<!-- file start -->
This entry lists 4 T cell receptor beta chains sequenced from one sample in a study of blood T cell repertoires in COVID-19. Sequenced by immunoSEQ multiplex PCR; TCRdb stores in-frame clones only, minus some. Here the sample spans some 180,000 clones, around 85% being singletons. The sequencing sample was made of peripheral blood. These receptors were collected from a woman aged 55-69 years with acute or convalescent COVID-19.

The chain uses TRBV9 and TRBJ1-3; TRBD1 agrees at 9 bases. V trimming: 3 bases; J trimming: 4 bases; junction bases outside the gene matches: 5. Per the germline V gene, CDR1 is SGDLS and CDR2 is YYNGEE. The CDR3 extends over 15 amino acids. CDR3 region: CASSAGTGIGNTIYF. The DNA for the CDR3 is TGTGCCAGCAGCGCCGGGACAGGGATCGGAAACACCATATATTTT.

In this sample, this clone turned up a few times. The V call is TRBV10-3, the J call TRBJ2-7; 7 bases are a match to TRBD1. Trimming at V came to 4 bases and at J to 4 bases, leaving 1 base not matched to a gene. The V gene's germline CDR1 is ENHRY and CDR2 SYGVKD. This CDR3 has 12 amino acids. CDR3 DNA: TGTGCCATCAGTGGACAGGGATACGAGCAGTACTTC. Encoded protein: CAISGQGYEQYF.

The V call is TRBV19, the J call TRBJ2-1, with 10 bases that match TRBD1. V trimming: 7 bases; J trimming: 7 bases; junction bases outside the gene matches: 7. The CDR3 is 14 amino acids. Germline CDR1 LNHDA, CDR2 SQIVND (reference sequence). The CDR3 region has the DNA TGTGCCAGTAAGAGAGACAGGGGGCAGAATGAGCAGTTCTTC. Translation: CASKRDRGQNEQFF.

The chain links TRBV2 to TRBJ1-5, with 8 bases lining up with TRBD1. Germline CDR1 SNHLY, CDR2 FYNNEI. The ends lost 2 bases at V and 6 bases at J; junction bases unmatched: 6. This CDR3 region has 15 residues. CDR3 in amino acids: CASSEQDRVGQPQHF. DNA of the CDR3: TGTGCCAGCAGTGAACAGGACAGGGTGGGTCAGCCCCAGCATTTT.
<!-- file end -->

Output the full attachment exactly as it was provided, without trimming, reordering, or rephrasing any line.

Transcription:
This entry lists 4 T cell receptor beta chains sequenced from one sample in a study of blood T cell repertoires in COVID-19. Sequenced by immunoSEQ multiplex PCR; TCRdb stores in-frame clones only, minus some. Here the sample spans some 180,000 clones, around 85% being singletons. The sequencing sample was made of peripheral blood. These receptors were collected from a woman aged 55-69 years with acute or convalescent COVID-19.

The chain uses TRBV9 and TRBJ1-3; TRBD1 agrees at 9 bases. V trimming: 3 bases; J trimming: 4 bases; junction bases outside the gene matches: 5. Per the germline V gene, CDR1 is SGDLS and CDR2 is YYNGEE. The CDR3 extends over 15 amino acids. CDR3 region: CASSAGTGIGNTIYF. The DNA for the CDR3 is TGTGCCAGCAGCGCCGGGACAGGGATCGGAAACACCATATATTTT.

In this sample, this clone turned up a few times. The V call is TRBV10-3, the J call TRBJ2-7; 7 bases are a match to TRBD1. Trimming at V came to 4 bases and at J to 4 bases, leaving 1 base not matched to a gene. The V gene's germline CDR1 is ENHRY and CDR2 SYGVKD. This CDR3 has 12 amino acids. CDR3 DNA: TGTGCCATCAGTGGACAGGGATACGAGCAGTACTTC. Encoded protein: CAISGQGYEQYF.

The V call is TRBV19, the J call TRBJ2-1, with 10 bases that match TRBD1. V trimming: 7 bases; J trimming: 7 bases; junction bases outside the gene matches: 7. The CDR3 is 14 amino acids. Germline CDR1 LNHDA, CDR2 SQIVND (reference sequence). The CDR3 region has the DNA TGTGCCAGTAAGAGAGACAGGGGGCAGAATGAGCAGTTCTTC. Translation: CASKRDRGQNEQFF.

The chain links TRBV2 to TRBJ1-5, with 8 bases lining up with TRBD1. Germline CDR1 SNHLY, CDR2 FYNNEI. The ends lost 2 bases at V and 6 bases at J; junction bases unmatched: 6. This CDR3 region has 15 residues. CDR3 in amino acids: CASSEQDRVGQPQHF. DNA of the CDR3: TGTGCCAGCAGTGAACAGGACAGGGTGGGTCAGCCCCAGCATTTT.